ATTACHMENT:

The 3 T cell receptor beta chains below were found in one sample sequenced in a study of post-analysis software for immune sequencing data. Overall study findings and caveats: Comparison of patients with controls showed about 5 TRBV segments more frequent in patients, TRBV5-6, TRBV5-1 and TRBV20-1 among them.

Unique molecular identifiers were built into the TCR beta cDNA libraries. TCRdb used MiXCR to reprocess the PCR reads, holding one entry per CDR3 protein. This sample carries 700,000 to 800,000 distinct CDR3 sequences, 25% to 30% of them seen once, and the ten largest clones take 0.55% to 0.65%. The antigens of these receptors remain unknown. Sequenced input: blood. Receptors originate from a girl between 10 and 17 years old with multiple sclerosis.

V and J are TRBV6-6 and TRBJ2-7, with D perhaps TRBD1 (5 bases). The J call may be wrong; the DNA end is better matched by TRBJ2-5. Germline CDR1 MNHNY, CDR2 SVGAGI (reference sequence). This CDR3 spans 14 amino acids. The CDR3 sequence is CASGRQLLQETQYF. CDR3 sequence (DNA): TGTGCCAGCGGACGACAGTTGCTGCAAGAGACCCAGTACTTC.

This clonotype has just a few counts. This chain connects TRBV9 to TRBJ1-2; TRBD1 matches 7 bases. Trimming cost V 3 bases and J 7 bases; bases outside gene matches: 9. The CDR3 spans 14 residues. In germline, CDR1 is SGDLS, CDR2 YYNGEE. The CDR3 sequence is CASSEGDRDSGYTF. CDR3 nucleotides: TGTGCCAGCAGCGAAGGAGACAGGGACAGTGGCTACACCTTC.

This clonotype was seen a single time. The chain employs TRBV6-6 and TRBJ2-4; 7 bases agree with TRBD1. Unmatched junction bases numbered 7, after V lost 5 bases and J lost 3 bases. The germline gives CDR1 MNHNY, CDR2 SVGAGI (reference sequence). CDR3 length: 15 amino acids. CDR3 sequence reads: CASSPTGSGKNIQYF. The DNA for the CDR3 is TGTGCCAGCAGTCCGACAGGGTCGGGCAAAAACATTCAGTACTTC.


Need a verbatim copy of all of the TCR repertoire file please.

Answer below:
The 3 T cell receptor beta chains below were found in one sample sequenced in a study of post-analysis software for immune sequencing data. Overall study findings and caveats: Comparison of patients with controls showed about 5 TRBV segments more frequent in patients, TRBV5-6, TRBV5-1 and TRBV20-1 among them.

Unique molecular identifiers were built into the TCR beta cDNA libraries. TCRdb used MiXCR to reprocess the PCR reads, holding one entry per CDR3 protein. This sample carries 700,000 to 800,000 distinct CDR3 sequences, 25% to 30% of them seen once, and the ten largest clones take 0.55% to 0.65%. The antigens of these receptors remain unknown. Sequenced input: blood. Receptors originate from a girl between 10 and 17 years old with multiple sclerosis.

V and J are TRBV6-6 and TRBJ2-7, with D perhaps TRBD1 (5 bases). The J call may be wrong; the DNA end is better matched by TRBJ2-5. Germline CDR1 MNHNY, CDR2 SVGAGI (reference sequence). This CDR3 spans 14 amino acids. The CDR3 sequence is CASGRQLLQETQYF. CDR3 sequence (DNA): TGTGCCAGCGGACGACAGTTGCTGCAAGAGACCCAGTACTTC.

This clonotype has just a few counts. This chain connects TRBV9 to TRBJ1-2; TRBD1 matches 7 bases. Trimming cost V 3 bases and J 7 bases; bases outside gene matches: 9. The CDR3 spans 14 residues. In germline, CDR1 is SGDLS, CDR2 YYNGEE. The CDR3 sequence is CASSEGDRDSGYTF. CDR3 nucleotides: TGTGCCAGCAGCGAAGGAGACAGGGACAGTGGCTACACCTTC.

This clonotype was seen a single time. The chain employs TRBV6-6 and TRBJ2-4; 7 bases agree with TRBD1. Unmatched junction bases numbered 7, after V lost 5 bases and J lost 3 bases. The germline gives CDR1 MNHNY, CDR2 SVGAGI (reference sequence). CDR3 length: 15 amino acids. CDR3 sequence reads: CASSPTGSGKNIQYF. The DNA for the CDR3 is TGTGCCAGCAGTCCGACAGGGTCGGGCAAAAACATTCAGTACTTC.